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By Lee Khoury / / March 9, 2018 / 7:21pm

On Thursday March 1st, Oberlin creative writing professors and award-winning poets Chanda Feldman and Kazim Ali held a reading at The Feve to celebrate the release of their most recent collections of poetry. Feldman, a visiting professor and winner of myriad prizes and fellowships, including an endowment from the National Endowment for the Arts, read first. Her book, Approaching the Fields, thematically explores family history, generational perspectives of Southern Blackness, and how growing up with haints in the halls and chitlins on the plate have shaped her own identity. She read “Native,” “Election Day,” “Interior,” “True Autumn,” and “Approaching the Fields” to applause as raucous as a crowd of twenty students and professors brave enough to journey through that night’s snowstorm could muster. Ali, an assistant professor, read from two of his recently released books, Silver Road and Inquisition, a collection of poetry that explores, among other topics, the poet’s own identity in a particularly hostile time for queer-identifying people and Muslims. He read “Abu Nuaz,” “John,” “His Mosaic Prayer,” and “Origin Story,” the last of which addresses rootlessness and his mother’s medical issues. Then, asking the crowd if they wanted to hear another “emo boy poem,” Ali read an encore of “The Astronomer’s Son,” among laughs and calls from the audience. I had the chance to talk to both poets, and the resulting interviews follow. These interviews have been edited for concision and clarity.

Lee Khoury: What is your usual writing process, and what was different for you when you were writing this collection?

Chanda Feldman: I try to carve out a three-hour time block at least twice a week where I can write. I always start on paper; I keep a notebook, and I usually start by just fast-writing, sometimes with the desire to try something formally, or I’ve read a poem and I’m like “I wonder how they did that and if I can do that.” But not all the time. Sometimes, I’m just trying to see where the writing takes me, and sometimes it takes me somewhere interesting, sometimes it’s a big struggle. So, I just have to show up and put in my time and kind of do it for the discipline of doing it. But at the same time I find little nooks of time to write. When I was a Stegner Fellow, it took me a little over an hour to go from my home in San Francisco on the train down to Palo Alto, so I would use that time on the train to write. Commuting time is a really good time to write. I could just block out everything around me if I was riding a train or the subway or the bus and just write. I feel like I’m rambling! (Laughs)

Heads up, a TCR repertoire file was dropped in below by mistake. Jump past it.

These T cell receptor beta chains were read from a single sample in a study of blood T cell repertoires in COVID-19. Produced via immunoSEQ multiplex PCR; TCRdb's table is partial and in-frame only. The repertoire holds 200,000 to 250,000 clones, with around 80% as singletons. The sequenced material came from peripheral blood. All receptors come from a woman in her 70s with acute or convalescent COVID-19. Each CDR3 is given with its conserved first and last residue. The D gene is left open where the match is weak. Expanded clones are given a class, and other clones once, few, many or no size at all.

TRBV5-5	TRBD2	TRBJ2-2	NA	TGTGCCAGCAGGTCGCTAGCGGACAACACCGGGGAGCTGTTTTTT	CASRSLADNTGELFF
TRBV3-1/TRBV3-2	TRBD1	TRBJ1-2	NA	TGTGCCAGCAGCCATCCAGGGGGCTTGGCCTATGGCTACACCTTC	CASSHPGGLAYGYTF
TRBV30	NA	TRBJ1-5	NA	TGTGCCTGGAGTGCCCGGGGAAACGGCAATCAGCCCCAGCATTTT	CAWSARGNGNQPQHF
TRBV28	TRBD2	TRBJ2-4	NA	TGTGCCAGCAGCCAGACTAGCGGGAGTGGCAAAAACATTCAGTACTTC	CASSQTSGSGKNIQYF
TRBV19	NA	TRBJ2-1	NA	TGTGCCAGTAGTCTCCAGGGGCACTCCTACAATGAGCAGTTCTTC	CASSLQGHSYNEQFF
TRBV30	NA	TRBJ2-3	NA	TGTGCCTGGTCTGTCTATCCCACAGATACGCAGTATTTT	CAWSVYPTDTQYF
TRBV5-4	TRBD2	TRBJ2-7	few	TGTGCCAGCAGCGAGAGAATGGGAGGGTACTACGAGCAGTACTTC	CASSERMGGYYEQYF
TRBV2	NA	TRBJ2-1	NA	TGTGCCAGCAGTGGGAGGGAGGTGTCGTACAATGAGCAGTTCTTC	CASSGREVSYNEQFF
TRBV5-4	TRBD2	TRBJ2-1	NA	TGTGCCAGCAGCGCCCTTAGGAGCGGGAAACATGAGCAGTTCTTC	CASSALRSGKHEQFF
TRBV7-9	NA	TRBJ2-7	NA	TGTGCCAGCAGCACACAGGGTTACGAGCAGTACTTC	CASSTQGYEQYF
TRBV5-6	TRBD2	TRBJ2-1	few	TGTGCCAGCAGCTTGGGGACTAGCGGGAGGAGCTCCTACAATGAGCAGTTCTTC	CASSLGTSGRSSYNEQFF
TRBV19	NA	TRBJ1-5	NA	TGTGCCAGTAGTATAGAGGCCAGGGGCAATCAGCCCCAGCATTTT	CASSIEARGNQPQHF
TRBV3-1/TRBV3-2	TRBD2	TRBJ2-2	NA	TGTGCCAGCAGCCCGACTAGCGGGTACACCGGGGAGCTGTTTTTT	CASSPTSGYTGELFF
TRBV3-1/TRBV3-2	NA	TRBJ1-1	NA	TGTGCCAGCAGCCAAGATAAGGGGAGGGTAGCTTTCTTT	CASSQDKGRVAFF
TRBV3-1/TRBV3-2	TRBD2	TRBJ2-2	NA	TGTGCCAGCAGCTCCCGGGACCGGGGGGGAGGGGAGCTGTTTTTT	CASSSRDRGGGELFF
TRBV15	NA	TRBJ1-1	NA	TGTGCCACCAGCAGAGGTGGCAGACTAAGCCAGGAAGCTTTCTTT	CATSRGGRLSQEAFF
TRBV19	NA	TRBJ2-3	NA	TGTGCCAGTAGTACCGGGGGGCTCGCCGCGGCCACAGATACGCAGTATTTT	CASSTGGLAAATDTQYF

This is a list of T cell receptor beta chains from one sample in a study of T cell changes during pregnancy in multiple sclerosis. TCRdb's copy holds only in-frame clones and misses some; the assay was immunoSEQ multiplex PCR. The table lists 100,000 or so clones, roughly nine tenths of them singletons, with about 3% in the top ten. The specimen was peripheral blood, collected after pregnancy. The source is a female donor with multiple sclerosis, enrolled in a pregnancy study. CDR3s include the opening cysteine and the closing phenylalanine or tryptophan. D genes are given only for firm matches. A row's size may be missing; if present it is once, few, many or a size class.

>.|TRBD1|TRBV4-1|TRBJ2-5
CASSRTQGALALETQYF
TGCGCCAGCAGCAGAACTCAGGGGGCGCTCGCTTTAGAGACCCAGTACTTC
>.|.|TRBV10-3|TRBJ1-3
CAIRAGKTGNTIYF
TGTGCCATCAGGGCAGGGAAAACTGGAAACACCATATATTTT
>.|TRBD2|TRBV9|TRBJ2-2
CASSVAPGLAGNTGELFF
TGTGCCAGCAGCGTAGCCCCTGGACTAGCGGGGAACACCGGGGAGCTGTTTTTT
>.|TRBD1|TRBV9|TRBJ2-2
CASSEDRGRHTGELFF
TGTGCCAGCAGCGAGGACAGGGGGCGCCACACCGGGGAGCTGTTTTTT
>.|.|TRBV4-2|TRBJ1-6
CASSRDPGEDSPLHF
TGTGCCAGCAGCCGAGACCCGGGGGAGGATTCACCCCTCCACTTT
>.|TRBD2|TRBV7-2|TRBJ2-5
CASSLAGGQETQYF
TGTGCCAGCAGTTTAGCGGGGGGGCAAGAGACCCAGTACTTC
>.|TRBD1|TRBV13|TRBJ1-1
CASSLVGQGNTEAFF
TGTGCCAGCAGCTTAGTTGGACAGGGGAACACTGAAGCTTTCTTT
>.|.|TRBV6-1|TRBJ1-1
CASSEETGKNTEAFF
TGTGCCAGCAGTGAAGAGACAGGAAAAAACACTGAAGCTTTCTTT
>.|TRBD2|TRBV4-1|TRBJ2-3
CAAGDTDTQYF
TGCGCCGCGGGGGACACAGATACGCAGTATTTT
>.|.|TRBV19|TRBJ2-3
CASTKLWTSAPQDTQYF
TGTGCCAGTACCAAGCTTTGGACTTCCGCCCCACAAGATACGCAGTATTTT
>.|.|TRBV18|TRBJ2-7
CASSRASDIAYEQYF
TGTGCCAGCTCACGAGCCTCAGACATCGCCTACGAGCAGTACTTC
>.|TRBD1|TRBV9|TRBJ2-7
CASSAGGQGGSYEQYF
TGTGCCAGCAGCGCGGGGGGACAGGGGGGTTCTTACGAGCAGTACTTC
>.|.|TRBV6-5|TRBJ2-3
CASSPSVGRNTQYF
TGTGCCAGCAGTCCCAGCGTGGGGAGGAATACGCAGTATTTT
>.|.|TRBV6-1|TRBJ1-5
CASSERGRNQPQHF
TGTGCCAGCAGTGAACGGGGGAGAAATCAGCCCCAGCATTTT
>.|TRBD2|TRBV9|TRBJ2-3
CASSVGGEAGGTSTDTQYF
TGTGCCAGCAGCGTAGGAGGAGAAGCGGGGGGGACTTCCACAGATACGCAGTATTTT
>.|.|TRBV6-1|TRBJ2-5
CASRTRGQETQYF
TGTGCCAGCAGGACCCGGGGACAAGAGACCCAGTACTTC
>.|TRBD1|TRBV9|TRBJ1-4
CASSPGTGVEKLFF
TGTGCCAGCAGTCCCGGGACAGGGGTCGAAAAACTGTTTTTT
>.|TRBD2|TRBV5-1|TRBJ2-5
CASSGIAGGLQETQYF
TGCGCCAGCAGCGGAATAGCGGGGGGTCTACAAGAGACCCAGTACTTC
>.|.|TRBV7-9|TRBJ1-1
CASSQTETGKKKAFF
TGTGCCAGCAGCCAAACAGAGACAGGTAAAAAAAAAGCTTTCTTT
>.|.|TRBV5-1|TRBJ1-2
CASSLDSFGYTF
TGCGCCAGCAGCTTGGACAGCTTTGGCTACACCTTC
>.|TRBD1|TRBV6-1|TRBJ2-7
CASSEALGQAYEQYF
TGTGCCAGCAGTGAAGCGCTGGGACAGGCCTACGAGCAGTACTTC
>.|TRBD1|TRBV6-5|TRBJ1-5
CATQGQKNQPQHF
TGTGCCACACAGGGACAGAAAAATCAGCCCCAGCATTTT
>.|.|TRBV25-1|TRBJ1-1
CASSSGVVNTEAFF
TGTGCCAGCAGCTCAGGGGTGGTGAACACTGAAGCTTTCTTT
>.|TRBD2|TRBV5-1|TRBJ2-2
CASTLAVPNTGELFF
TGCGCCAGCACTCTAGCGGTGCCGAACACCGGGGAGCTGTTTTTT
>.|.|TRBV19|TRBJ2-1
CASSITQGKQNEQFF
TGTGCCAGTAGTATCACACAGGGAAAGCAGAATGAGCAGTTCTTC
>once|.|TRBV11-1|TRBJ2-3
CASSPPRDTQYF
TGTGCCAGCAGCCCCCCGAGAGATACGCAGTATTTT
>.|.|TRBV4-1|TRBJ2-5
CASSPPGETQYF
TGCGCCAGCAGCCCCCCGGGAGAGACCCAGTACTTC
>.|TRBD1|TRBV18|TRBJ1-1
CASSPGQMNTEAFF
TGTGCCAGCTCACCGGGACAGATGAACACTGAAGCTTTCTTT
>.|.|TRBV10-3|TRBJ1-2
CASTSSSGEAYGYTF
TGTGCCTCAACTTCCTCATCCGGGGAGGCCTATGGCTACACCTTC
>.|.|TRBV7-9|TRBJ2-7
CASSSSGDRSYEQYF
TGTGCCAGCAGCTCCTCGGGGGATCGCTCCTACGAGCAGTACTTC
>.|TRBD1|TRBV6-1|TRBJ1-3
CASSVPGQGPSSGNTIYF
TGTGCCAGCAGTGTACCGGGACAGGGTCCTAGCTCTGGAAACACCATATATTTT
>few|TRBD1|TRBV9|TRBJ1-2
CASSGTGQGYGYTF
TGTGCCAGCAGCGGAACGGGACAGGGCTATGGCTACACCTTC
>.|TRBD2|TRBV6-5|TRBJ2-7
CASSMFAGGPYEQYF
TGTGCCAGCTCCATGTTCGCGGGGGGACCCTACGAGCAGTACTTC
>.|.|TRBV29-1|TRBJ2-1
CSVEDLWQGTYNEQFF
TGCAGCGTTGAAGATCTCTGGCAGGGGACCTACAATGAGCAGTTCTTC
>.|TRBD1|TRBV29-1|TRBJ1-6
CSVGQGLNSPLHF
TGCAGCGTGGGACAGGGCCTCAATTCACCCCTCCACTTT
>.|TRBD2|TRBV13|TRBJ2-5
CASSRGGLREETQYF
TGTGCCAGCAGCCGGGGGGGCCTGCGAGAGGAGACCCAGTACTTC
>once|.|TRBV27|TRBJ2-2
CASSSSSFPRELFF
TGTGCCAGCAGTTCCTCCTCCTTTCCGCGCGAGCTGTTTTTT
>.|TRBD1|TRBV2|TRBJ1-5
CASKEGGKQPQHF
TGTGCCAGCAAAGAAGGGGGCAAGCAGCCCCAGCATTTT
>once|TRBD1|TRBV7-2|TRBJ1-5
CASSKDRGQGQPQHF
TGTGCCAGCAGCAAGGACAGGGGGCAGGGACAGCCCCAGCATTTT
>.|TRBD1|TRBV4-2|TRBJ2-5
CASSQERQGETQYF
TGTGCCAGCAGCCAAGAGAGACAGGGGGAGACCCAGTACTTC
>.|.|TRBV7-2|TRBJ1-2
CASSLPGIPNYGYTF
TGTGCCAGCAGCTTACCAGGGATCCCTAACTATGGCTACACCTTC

LK: No, that’s completely ok! Talk as much as you want!

CF: I read a lot while I’m writing. I think that’s also part of my process. It’s really nice to be in conversation with poems while I’m writing. I get jealous sometimes when I read a poem and I’m like “I wish I could write a poem as good as that!” So it inspires an ambition to write a really good poem or to say something I haven’t been able to say. Or sometimes it’s like a productive antagonism. It’s like, “Hmmm, you know I don’t agree with what’s being said in this poem and I want to say it my way,” or “I see what you’re doing there, but I think there’s another way to do this.” And I think both of those things are good. It should be a dynamic conversation with other people’s work.

LK: Was there anything in particular you were reading when you composed this collection?

CF: Oh, wow. All sorts of things. The second-to last section of the book, which is section three, is a sequence of 14 poems. That was the last section of the book that I wrote. And they’re not sonnets, but they kind of ghost the sonnet form in that they’re short poems between 12 and 16 lines. They take something from the “crown of sonnets” form, where you have the poems linked one to the other by taking the last line of one poem and using it as the beginning line of the following poem. So I was thinking about that formally and looking at other crown of sonnets. Bruce Snyder has a wonderful crown of sonnets that I really admire. And so I was looking at the narrative propulsion of the poems and the lyric depth that a sequence of poems in sonnet form could hold onto and give the space to explore. Subject matter wise, I would say that at some points I turned to Rita Dove’s Thomas and Beulah.

LK: I love that collection.